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khedger
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PostPosted: Mon May 14, 2018 11:02 pm    Post subject: Reply with quote

when I was in school one of the other schools in my county had an awesome music program. Great marching band, concert band and an exceptional jazz band that played a lot of Don Ellis charts (with electronics, etc.) and played them quite well.
The band director was the first call trumpet player in the area. He played with the local symphony, was the first call for all of the local shows, big bands, jazz gigs. Everything. He was notorious for NEVER cleaning his horns. EVER! I remember he had a Benge horn that was almost solid black from tarnish and it was rumored that the tuning slide could no longer be moved.
He played like a mofo!
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cbtj51
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PostPosted: Tue May 15, 2018 4:11 am    Post subject: Reply with quote

khedger wrote:
...He was notorious for NEVER cleaning his horns. EVER! I remember he had a Benge horn that was almost solid black from tarnish and it was rumored that the tuning slide could no longer be moved.
He played like a mofo!


I too know a great Trumpet Player who played a fantastic '67 Burbank Benge everyday until about 2 years ago. Like the quoted example, he wasted no time cleaning that or any of his horns, inside or out. He began having valve issues about 2 years before he put it away for good after a tech diagnosis of extreme red rot throughout, especially lead pipe, tuning slide and 3rd valve. He has yet to find another horn that compliments his playing like that Benge. From time to time he plays my '71 Benge in rehearsals and laments the loss of his. From 1967 to 2016 that horn had a long, productive life. A little extra care may have given that horn an even longer life, maybe.

As noted previously, I hope to pass my horns on to my Grandson for many more years of productive, enjoyable use. I'll continue to take the extra few minutes everyday to make that outcome possible. As an additional benefit, my horns offer a consistent playing platform every day!
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No reserve, No retreat, No regret. W W Borden

'71 LA Benge 5X Bb Trumpet
'76 & '98 Getzen 895S Flugelhorns
'76 Bach Strad CL 229/25A C Trumpet
'84 Yamaha 6335S Bb Trumpet
2016 Bach Strad New York 7 Bb Trumpet
Reeves 41 Rimmed Mouthpieces
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Brad361
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PostPosted: Tue May 15, 2018 4:57 am    Post subject: Reply with quote

khedger wrote:
when I was in school one of the other schools in my county had an awesome music program. Great marching band, concert band and an exceptional jazz band that played a lot of Don Ellis charts (with electronics, etc.) and played them quite well.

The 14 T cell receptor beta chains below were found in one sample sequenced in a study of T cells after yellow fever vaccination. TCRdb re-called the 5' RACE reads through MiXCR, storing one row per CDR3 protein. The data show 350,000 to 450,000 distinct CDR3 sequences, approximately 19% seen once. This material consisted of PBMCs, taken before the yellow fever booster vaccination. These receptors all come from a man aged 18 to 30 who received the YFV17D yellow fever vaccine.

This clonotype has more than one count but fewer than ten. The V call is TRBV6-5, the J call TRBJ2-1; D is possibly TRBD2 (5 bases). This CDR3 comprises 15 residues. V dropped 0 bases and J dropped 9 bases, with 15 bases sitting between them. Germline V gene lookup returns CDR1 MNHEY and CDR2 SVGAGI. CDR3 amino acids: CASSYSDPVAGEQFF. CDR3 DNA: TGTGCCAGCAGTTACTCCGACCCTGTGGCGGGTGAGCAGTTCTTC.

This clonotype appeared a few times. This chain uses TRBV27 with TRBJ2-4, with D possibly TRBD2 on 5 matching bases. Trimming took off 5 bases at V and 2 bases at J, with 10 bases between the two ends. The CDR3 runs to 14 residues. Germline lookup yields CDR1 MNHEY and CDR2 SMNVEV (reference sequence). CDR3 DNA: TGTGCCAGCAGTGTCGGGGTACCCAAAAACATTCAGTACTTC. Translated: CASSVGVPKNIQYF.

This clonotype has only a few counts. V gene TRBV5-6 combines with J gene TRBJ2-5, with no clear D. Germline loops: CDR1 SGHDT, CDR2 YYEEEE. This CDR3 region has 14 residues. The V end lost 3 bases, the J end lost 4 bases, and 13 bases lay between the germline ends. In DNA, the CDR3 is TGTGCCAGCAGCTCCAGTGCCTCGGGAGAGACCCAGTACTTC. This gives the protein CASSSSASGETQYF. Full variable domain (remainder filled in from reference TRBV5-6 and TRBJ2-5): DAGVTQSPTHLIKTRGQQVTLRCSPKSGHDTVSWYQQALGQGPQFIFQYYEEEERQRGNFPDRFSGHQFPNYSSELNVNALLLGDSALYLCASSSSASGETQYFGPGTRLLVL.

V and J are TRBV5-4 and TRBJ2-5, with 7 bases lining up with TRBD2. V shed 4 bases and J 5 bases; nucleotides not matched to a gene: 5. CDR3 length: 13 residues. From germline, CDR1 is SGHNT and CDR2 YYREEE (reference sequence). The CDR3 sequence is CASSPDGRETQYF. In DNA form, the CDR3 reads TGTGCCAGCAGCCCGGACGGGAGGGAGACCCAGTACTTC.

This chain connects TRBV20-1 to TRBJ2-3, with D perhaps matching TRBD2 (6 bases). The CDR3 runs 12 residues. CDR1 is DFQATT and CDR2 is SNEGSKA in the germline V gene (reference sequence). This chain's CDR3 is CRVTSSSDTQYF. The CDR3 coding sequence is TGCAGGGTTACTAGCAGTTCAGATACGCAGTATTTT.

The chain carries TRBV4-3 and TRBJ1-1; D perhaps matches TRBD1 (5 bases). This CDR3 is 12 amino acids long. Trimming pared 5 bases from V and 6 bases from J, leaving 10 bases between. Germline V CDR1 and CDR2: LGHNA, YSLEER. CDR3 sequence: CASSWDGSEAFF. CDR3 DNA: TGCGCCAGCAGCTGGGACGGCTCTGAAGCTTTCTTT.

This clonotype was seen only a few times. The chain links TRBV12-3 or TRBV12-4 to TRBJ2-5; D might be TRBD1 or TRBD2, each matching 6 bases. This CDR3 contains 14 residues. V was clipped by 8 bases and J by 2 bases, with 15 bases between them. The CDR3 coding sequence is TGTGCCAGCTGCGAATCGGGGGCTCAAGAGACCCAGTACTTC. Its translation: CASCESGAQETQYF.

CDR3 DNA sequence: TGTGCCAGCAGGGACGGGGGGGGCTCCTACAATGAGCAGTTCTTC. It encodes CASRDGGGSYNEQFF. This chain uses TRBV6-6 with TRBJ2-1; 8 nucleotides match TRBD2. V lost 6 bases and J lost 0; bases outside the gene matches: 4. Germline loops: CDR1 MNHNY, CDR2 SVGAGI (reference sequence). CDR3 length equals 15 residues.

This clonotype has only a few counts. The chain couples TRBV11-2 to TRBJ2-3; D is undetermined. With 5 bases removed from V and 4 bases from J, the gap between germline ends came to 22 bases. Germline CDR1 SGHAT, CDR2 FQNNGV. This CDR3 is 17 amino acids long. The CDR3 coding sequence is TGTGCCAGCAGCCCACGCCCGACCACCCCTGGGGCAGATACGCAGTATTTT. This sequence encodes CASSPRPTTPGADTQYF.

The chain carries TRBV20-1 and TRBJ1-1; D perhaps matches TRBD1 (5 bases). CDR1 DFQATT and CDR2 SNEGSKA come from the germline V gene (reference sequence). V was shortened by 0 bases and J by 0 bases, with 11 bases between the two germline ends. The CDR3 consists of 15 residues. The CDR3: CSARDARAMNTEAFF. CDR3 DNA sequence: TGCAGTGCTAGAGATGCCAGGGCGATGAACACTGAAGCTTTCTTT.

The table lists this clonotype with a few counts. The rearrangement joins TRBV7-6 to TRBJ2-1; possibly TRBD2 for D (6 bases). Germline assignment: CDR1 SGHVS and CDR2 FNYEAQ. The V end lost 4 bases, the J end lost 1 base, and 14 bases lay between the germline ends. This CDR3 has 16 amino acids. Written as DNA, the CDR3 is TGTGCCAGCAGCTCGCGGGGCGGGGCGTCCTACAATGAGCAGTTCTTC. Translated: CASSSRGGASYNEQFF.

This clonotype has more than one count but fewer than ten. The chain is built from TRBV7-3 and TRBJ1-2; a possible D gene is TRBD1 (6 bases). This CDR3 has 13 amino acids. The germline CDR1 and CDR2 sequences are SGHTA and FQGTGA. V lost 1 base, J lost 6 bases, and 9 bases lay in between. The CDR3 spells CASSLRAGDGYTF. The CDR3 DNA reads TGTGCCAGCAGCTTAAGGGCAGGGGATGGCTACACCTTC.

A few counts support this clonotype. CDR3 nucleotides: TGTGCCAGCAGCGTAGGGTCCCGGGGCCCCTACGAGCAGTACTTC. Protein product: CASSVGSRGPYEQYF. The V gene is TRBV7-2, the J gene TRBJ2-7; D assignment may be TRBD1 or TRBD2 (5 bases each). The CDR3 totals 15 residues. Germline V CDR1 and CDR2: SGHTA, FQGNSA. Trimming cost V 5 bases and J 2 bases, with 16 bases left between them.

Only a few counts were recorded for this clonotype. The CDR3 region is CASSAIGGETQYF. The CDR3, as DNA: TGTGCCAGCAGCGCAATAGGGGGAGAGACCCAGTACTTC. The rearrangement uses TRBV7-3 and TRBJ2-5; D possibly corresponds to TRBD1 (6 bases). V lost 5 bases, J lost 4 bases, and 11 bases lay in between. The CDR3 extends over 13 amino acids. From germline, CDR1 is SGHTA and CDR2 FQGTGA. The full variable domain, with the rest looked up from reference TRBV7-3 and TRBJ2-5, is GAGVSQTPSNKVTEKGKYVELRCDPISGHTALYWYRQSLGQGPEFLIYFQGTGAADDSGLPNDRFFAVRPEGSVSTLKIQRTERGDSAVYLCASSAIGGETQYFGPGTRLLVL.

The band director was the first call trumpet player in the area. He played with the local symphony, was the first call for all of the local shows, big bands, jazz gigs. Everything. He was notorious for NEVER cleaning his horns. EVER! I remember he had a Benge horn that was almost solid black from tarnish and it was rumored that the tuning slide could no longer be moved.
He played like a mofo!


Some guys play “like a mofo” regardless of their equipment, but, and no disrespect intended here, so what? Does that mean maintaining your equipment is irrelevant or unnecessary? And maybe the guy you reference would have played even better with a reasonably maintained horn.

For those of us not blessed with lots of natural talent, I think we need all the help we can get, and that includes keeping a horn reasonably clean and in good mechanical condition.

Brad
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khedger
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PostPosted: Tue May 15, 2018 5:42 am    Post subject: Reply with quote

It was just an observation guys. A little peek at the non-conformist side of the coin. That's all.
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Brad361
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PostPosted: Wed May 16, 2018 3:51 am    Post subject: Reply with quote

khedger wrote:
It was just an observation guys. A little peek at the non-conformist side of the coin. That's all.


Ok, understood. I’m not sure whether someone who never bothers to clean their equipment is a “non conformist”, or is just careless or lazy, but whatever. Some guys baby their horns, some toss them in the case from three feet away and never clean them, but I think if you want your horn to PLAY well and not develop red rot, lose the lacquer or plating, etc., reasonable care is the way to go.

Brad
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underdog
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PostPosted: Wed May 16, 2018 6:39 am    Post subject: makes me laugh Reply with quote